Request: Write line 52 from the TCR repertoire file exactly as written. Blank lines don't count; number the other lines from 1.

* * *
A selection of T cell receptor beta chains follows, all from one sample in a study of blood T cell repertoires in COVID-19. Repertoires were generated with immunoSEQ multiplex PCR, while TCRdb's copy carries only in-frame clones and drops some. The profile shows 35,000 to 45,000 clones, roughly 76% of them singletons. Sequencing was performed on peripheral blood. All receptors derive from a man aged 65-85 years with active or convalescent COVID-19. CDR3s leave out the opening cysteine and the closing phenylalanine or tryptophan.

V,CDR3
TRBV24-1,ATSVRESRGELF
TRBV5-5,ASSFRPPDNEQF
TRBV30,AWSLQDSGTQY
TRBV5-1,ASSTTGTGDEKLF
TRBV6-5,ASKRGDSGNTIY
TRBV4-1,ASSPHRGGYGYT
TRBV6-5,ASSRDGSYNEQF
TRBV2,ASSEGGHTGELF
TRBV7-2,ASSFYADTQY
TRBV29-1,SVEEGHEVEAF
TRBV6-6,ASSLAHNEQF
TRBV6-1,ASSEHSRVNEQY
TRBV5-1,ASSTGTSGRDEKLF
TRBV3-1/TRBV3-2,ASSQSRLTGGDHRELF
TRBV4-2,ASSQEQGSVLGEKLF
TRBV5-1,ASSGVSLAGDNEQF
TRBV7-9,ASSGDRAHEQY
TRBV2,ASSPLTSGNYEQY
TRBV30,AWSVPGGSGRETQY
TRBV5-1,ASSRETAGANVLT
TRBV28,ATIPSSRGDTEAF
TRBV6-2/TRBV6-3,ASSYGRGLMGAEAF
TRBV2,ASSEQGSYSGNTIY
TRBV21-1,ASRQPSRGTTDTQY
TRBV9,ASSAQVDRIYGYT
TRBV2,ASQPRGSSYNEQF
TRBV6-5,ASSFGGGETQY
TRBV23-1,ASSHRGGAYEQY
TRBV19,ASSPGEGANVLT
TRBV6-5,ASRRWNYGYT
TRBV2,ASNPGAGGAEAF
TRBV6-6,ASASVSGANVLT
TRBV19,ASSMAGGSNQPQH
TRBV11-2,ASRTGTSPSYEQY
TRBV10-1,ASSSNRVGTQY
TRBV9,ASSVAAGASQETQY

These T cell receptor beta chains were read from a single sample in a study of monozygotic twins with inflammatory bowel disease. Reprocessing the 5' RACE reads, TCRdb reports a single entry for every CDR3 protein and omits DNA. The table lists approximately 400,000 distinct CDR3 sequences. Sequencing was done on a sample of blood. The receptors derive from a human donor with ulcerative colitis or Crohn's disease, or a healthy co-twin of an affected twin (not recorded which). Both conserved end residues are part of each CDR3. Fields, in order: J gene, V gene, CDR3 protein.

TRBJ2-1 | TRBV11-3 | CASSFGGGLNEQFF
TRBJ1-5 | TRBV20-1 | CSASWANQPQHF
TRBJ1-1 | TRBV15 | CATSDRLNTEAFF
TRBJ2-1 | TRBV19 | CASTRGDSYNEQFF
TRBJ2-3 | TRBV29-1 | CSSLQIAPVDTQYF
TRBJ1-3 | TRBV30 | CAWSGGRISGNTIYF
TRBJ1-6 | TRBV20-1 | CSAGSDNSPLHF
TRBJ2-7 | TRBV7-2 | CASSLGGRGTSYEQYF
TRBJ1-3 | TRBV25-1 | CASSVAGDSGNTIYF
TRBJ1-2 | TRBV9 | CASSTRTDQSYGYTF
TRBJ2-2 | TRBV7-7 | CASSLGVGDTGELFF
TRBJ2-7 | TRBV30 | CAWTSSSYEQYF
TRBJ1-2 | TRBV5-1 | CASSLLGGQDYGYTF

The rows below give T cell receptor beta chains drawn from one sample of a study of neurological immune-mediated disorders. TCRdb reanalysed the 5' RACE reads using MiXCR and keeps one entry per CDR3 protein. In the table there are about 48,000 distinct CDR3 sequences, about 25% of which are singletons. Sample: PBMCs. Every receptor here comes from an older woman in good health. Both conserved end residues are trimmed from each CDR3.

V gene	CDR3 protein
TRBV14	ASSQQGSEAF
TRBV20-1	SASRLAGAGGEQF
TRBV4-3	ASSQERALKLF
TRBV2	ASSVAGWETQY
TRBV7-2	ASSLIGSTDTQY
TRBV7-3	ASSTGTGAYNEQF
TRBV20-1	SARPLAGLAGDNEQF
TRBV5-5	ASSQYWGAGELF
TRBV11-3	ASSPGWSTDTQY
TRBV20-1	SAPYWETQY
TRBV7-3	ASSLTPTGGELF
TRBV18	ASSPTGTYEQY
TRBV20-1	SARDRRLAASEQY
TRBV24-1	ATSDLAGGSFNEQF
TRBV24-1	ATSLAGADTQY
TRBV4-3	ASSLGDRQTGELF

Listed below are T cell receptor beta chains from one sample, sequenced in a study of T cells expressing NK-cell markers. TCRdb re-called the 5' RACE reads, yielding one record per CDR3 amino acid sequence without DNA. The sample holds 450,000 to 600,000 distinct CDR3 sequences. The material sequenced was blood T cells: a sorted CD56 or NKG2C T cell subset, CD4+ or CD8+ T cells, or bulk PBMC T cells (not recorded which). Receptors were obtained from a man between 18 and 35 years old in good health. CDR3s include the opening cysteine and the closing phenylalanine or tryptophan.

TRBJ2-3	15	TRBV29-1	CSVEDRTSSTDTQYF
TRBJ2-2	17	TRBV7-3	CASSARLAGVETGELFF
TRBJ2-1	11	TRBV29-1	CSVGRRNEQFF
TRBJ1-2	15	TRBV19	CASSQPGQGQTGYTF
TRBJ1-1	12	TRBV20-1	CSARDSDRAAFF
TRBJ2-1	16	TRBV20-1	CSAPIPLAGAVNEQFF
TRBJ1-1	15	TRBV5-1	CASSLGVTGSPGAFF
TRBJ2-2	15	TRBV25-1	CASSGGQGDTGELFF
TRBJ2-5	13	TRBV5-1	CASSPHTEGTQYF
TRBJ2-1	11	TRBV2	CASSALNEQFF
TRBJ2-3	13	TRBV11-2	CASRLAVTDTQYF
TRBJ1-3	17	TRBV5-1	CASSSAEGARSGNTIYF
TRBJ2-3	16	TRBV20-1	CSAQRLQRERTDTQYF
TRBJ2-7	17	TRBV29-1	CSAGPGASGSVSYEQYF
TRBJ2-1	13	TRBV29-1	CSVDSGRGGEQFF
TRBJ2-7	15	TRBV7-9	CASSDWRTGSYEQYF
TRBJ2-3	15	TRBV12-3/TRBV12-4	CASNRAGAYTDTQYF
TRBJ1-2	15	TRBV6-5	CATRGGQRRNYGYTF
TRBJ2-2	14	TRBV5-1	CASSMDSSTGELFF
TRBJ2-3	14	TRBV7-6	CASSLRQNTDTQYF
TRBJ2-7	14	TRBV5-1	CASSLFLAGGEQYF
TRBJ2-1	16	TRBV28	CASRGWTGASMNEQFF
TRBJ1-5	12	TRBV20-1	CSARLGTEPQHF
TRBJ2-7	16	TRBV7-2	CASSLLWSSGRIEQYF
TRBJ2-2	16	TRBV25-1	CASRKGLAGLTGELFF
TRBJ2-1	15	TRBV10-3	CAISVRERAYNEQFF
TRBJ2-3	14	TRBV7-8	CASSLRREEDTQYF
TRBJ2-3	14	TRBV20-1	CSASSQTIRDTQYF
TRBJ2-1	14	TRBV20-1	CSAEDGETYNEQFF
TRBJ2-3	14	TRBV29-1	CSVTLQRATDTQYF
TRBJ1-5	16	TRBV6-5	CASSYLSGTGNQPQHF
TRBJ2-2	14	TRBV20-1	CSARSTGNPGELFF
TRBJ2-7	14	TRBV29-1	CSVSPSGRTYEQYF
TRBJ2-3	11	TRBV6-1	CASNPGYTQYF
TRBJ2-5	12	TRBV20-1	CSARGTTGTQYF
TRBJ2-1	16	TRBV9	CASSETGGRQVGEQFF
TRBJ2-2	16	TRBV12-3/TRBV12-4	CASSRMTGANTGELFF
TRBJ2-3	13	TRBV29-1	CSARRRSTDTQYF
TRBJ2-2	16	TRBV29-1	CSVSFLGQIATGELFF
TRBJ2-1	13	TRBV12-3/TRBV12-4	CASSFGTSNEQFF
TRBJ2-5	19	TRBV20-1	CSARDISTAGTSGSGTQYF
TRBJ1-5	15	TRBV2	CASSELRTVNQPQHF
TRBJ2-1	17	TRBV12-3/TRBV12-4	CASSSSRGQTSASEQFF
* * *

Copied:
TRBJ1-2 | TRBV5-1 | CASSLLGGQDYGYTF